DEBBIE DANIELSON WAS WORKING at the Department of Health and Human Services (formerly Health, Education and Welfare) in the 1970s when she decided (naively, she admits) to get control of her life by opening a store. She had no retail experience, but with the encouragement of friends who liked her taste and frequently sought her shopping advice, Forecast made its debut in March 1978.
She started selling shoes and accessories in a 500-square-foot space on Seventh Street SE, across from the Eastern Market. “I figured I’d learn on the job and my mistakes would be tiny,” Danielson says. Location no doubt played a big part, but Danielson was quick to catch on and doubled her sales within three years. She bought the Capitol Hill building she was renting in. Success comes from being a good editor, she says. She can go to a manufacturer and quickly pick out the 20 pieces she wants from a line. Among her selection is invariably the designer’s best seller.
Although she’s located on the Hill, her customer base skews older than the neighborhood’s young demographic. Women in their 40s, 50s, 60s and older, whether searching for an updated look for the office or a vacation wardrobe, are the ones who gravitate from all D.C.-area neighborhoods and around the country to her 3,500-square-foot, two-story boutique.
“My mainstay is women who are not shoppers. They don’t know how to pull the pieces together, but they want to look modern,” Danielson says. Sometimes the clothing of the most talented and smartest people doesn’t send the message they intend, she adds. Much like personal shoppers who zero on in their clients’ needs, Danielson and her staff of five work to create and tailor looks for customers with options to choose from depending on the occasion.
“We constantly are editing what we buy,” she says. Still, she has remained loyal to two brands–Eileen Fisher and Lafayette 148, both of which have evolved over time, replacing loose-fitting items with more shapely things in general and slimmer-fitting pants. With the large stateside brands she carries, she likes to mix small European lines, including Munich-based Oska and the Danish Ilse Jacobsen. In the summer Danielson says she always carries lots of dresses because of the D.C. heat, and she much prefers wash-and-wear over what has to be sent to the dry cleaner. “Rather than dry clean something, I go with the European approach of airing clothing out.”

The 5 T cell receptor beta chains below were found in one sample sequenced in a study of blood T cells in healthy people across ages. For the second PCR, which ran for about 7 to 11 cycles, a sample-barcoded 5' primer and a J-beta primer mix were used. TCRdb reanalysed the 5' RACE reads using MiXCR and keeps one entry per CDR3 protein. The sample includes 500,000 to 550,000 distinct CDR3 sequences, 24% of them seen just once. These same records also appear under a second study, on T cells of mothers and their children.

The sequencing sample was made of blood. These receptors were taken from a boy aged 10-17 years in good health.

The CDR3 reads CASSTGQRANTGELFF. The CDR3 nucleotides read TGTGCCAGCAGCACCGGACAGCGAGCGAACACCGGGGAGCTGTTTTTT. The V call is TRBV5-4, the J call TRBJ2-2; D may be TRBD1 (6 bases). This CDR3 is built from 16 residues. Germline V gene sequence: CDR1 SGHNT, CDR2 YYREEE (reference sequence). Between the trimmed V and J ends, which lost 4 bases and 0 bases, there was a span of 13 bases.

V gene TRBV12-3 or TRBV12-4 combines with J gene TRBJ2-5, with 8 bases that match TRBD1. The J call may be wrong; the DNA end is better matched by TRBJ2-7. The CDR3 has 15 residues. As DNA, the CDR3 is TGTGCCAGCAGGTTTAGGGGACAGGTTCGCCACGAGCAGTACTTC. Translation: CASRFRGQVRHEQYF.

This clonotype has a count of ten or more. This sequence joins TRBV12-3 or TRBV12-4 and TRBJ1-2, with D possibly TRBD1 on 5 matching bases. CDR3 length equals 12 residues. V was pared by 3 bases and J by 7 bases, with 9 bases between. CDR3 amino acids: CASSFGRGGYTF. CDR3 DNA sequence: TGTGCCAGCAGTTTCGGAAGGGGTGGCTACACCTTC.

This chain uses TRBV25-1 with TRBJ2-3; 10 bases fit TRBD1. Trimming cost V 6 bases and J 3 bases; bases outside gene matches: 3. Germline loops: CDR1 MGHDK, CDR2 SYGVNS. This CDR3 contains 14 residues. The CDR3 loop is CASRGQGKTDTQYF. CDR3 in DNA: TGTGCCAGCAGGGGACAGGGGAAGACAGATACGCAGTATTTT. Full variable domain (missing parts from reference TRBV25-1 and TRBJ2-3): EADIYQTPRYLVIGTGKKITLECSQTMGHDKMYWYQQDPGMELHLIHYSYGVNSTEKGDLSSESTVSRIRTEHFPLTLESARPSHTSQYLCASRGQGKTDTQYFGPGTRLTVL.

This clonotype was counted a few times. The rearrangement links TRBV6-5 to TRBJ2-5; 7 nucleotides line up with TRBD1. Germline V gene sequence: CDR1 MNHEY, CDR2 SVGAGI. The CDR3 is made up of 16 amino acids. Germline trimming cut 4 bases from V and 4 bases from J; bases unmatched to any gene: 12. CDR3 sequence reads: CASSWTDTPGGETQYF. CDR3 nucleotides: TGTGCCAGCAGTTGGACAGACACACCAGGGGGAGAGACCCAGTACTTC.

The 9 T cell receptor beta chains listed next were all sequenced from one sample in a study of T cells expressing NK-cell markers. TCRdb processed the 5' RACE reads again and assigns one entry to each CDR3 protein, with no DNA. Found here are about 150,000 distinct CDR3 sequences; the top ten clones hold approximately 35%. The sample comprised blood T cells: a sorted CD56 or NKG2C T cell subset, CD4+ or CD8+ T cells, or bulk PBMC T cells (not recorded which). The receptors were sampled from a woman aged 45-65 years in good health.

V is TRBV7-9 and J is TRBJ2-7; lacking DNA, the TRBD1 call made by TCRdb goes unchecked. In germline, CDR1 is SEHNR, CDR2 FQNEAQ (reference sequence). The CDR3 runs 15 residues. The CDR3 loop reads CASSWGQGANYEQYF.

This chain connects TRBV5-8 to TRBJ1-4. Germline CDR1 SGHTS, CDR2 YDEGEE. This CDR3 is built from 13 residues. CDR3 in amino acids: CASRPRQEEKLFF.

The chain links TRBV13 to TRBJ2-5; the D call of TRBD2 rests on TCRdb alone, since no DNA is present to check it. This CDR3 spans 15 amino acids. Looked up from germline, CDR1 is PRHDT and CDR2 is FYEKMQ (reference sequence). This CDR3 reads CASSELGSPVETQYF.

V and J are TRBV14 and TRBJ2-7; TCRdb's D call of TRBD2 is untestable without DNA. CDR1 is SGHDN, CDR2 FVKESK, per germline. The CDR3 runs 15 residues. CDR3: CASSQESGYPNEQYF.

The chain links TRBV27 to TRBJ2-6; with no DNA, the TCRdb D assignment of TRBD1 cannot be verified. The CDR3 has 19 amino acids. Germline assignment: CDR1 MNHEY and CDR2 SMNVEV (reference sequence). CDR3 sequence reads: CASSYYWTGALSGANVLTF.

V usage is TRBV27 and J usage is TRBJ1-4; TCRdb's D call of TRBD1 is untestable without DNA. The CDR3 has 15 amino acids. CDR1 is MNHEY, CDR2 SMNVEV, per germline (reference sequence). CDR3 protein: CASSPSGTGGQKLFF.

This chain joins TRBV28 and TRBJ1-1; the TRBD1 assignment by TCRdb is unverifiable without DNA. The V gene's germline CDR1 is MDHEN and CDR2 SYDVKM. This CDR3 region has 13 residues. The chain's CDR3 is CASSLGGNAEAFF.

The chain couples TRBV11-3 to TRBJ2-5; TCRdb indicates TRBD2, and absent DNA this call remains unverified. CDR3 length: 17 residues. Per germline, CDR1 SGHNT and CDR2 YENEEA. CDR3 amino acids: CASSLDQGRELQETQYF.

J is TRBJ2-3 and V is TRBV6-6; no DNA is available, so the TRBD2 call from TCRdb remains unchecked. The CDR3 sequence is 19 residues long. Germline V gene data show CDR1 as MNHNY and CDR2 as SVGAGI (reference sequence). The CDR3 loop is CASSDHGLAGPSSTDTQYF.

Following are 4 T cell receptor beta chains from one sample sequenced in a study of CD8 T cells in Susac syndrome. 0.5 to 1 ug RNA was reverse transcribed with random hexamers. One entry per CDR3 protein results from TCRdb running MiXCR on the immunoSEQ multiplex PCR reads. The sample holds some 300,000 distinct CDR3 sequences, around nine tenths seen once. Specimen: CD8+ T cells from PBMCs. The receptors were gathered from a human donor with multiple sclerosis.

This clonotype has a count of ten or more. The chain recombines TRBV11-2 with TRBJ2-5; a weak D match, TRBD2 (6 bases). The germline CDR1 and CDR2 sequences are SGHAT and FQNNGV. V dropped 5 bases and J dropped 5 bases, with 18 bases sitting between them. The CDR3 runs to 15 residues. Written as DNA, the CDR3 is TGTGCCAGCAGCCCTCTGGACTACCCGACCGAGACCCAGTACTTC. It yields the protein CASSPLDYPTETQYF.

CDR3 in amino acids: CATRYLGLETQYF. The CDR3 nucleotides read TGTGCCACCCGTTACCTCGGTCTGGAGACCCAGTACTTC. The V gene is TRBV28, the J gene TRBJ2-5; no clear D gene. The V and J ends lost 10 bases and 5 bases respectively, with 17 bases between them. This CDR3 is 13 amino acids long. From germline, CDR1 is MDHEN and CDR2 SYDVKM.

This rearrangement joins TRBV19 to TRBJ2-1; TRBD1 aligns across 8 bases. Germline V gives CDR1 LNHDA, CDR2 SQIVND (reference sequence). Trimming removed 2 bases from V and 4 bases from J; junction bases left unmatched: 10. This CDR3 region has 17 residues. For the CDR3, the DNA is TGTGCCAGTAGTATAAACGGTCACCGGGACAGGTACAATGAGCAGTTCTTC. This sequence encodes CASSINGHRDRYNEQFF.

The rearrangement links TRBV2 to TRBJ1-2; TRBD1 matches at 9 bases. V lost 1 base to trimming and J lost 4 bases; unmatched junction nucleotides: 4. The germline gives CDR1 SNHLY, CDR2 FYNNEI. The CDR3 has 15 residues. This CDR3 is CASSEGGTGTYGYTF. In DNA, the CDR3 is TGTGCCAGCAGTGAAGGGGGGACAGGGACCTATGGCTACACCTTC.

“I keep out of China when possible,” Danielson says, referring to the source of so much inexpensive stuff for sale in this country. The gift-oriented section of the boutique features as many products as she can find made in the United States. So, there are felted soap balls from Rochester, Minnesota, chocolate from Missouri and Utah and handmade botanical candles filled with fruit, shells and spices from a Colorado company that hires handicapped workers to box them. In line with her eco-friendly principles, she carries the Laundress collection of gentle, non-toxic detergents, created by the owners to avoid dry cleaning.
Forecast has carried lots of color in deference to the trend for jewel-tones for the past few seasons. Danielson herself has never met a neutral she doesn’t like. She says she doesn’t want her clothes to attract the attention; she wants people to say she looks good, not to remark on what’s she’s wearing. This spring, the trends will align with Danielson’s fashion sense: She plans to show a “huge” black and white section featuring her favorite Lafayette 148 and Eileen Fisher.
What’s your beauty secret?
Who me? Okay, drinking lots of water and good posture.
Do you have a favorite restaurant?
Montmartre and my own kitchen
218 Seventh Street NE
Washington, D.C. 20002